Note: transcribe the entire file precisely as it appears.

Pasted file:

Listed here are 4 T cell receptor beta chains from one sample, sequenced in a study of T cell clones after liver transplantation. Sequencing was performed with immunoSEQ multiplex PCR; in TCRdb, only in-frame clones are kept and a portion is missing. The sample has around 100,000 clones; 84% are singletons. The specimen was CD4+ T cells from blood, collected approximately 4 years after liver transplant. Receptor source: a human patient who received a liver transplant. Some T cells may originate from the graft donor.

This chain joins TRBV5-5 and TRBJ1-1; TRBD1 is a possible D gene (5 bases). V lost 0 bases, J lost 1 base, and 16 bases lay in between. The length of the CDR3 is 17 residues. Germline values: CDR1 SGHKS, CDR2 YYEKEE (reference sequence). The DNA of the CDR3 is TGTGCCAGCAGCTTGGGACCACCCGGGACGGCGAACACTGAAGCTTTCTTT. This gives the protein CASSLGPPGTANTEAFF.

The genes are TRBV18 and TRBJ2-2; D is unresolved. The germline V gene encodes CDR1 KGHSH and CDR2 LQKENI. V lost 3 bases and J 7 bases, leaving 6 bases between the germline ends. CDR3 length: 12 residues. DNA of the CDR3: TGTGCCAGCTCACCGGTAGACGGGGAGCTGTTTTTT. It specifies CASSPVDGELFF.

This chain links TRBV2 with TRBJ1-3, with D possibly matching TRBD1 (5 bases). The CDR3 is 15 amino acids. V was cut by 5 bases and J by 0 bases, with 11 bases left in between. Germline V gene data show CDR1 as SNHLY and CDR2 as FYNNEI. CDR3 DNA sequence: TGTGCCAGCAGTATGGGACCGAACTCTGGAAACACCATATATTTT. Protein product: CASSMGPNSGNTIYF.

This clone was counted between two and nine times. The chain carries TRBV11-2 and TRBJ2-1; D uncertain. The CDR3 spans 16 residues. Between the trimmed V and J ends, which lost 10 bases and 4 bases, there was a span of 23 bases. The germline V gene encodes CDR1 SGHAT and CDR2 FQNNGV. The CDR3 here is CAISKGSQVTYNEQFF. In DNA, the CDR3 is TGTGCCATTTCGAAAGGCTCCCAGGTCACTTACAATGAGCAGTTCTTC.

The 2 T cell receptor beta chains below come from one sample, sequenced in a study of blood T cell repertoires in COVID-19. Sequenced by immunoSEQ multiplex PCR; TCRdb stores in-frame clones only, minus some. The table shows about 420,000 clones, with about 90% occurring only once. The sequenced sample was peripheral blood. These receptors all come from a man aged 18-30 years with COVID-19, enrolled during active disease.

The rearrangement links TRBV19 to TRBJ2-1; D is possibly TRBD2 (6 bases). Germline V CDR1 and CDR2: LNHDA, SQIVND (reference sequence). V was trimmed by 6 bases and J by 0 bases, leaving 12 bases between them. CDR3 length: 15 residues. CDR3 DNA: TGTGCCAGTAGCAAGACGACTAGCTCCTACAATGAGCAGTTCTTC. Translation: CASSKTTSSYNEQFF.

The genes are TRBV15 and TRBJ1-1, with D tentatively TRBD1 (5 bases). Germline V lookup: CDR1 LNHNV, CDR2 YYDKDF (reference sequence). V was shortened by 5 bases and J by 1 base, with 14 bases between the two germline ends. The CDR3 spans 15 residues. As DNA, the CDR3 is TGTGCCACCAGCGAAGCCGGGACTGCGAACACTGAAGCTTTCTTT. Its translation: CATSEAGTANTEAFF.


Listed here are 4 T cell receptor beta chains from one sample, sequenced in a study of T cell clones after liver transplantation. Sequencing was performed with immunoSEQ multiplex PCR; in TCRdb, only in-frame clones are kept and a portion is missing. The sample has around 100,000 clones; 84% are singletons. The specimen was CD4+ T cells from blood, collected approximately 4 years after liver transplant. Receptor source: a human patient who received a liver transplant. Some T cells may originate from the graft donor.

This chain joins TRBV5-5 and TRBJ1-1; TRBD1 is a possible D gene (5 bases). V lost 0 bases, J lost 1 base, and 16 bases lay in between. The length of the CDR3 is 17 residues. Germline values: CDR1 SGHKS, CDR2 YYEKEE (reference sequence). The DNA of the CDR3 is TGTGCCAGCAGCTTGGGACCACCCGGGACGGCGAACACTGAAGCTTTCTTT. This gives the protein CASSLGPPGTANTEAFF.

The genes are TRBV18 and TRBJ2-2; D is unresolved. The germline V gene encodes CDR1 KGHSH and CDR2 LQKENI. V lost 3 bases and J 7 bases, leaving 6 bases between the germline ends. CDR3 length: 12 residues. DNA of the CDR3: TGTGCCAGCTCACCGGTAGACGGGGAGCTGTTTTTT. It specifies CASSPVDGELFF.

This chain links TRBV2 with TRBJ1-3, with D possibly matching TRBD1 (5 bases). The CDR3 is 15 amino acids. V was cut by 5 bases and J by 0 bases, with 11 bases left in between. Germline V gene data show CDR1 as SNHLY and CDR2 as FYNNEI. CDR3 DNA sequence: TGTGCCAGCAGTATGGGACCGAACTCTGGAAACACCATATATTTT. Protein product: CASSMGPNSGNTIYF.

This clone was counted between two and nine times. The chain carries TRBV11-2 and TRBJ2-1; D uncertain. The CDR3 spans 16 residues. Between the trimmed V and J ends, which lost 10 bases and 4 bases, there was a span of 23 bases. The germline V gene encodes CDR1 SGHAT and CDR2 FQNNGV. The CDR3 here is CAISKGSQVTYNEQFF. In DNA, the CDR3 is TGTGCCATTTCGAAAGGCTCCCAGGTCACTTACAATGAGCAGTTCTTC.

The 2 T cell receptor beta chains below come from one sample, sequenced in a study of blood T cell repertoires in COVID-19. Sequenced by immunoSEQ multiplex PCR; TCRdb stores in-frame clones only, minus some. The table shows about 420,000 clones, with about 90% occurring only once. The sequenced sample was peripheral blood. These receptors all come from a man aged 18-30 years with COVID-19, enrolled during active disease.

The rearrangement links TRBV19 to TRBJ2-1; D is possibly TRBD2 (6 bases). Germline V CDR1 and CDR2: LNHDA, SQIVND (reference sequence). V was trimmed by 6 bases and J by 0 bases, leaving 12 bases between them. CDR3 length: 15 residues. CDR3 DNA: TGTGCCAGTAGCAAGACGACTAGCTCCTACAATGAGCAGTTCTTC. Translation: CASSKTTSSYNEQFF.

The genes are TRBV15 and TRBJ1-1, with D tentatively TRBD1 (5 bases). Germline V lookup: CDR1 LNHNV, CDR2 YYDKDF (reference sequence). V was shortened by 5 bases and J by 1 base, with 14 bases between the two germline ends. The CDR3 spans 15 residues. As DNA, the CDR3 is TGTGCCACCAGCGAAGCCGGGACTGCGAACACTGAAGCTTTCTTT. Its translation: CATSEAGTANTEAFF.